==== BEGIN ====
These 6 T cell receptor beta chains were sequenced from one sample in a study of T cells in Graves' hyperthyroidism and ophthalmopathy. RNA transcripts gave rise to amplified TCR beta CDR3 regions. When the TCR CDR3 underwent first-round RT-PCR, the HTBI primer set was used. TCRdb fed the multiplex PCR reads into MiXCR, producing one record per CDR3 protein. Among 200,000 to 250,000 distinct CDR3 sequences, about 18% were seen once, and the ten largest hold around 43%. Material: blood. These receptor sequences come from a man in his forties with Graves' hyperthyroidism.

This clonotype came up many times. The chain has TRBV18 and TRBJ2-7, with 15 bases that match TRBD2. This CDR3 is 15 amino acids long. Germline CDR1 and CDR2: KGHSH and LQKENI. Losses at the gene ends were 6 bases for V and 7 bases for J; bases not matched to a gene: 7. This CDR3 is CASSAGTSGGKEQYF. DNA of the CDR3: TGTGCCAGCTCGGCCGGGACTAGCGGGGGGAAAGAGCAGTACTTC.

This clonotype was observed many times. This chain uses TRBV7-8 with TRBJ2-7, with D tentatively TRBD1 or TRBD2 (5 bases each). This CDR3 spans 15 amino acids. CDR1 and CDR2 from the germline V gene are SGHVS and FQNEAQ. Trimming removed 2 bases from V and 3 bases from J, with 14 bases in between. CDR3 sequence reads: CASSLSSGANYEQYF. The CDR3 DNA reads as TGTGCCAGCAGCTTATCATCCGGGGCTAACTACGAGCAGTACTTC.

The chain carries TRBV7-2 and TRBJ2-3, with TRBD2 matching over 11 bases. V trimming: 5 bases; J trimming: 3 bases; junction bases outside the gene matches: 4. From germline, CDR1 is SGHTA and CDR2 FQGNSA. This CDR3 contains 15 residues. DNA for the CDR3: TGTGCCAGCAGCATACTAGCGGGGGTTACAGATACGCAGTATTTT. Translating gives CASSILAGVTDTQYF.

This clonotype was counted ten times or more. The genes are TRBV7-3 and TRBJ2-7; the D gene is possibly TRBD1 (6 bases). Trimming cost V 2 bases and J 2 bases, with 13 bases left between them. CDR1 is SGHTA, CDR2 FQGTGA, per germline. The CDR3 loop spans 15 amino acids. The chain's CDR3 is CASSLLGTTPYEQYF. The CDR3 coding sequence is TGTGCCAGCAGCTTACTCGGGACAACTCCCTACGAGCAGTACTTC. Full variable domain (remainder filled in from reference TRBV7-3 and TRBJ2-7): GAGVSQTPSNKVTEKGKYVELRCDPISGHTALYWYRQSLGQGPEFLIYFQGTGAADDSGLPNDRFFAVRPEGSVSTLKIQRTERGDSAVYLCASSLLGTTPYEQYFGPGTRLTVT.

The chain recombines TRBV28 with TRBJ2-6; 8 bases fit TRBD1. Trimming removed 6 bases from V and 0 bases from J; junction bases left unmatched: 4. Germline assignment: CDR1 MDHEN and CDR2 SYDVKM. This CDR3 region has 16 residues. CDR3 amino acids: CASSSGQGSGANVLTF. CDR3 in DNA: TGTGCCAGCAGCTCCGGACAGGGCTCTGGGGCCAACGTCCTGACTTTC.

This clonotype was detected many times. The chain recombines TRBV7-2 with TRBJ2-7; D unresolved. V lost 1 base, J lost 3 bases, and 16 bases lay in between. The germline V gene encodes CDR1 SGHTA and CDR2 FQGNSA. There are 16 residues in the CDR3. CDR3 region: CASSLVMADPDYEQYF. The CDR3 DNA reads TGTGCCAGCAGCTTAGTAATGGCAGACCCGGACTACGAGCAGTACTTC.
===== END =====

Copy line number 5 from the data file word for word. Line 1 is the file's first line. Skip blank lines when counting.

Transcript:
This clonotype was counted ten times or more. The genes are TRBV7-3 and TRBJ2-7; the D gene is possibly TRBD1 (6 bases). Trimming cost V 2 bases and J 2 bases, with 13 bases left between them. CDR1 is SGHTA, CDR2 FQGTGA, per germline. The CDR3 loop spans 15 amino acids. The chain's CDR3 is CASSLLGTTPYEQYF. The CDR3 coding sequence is TGTGCCAGCAGCTTACTCGGGACAACTCCCTACGAGCAGTACTTC. Full variable domain (remainder filled in from reference TRBV7-3 and TRBJ2-7): GAGVSQTPSNKVTEKGKYVELRCDPISGHTALYWYRQSLGQGPEFLIYFQGTGAADDSGLPNDRFFAVRPEGSVSTLKIQRTERGDSAVYLCASSLLGTTPYEQYFGPGTRLTVT.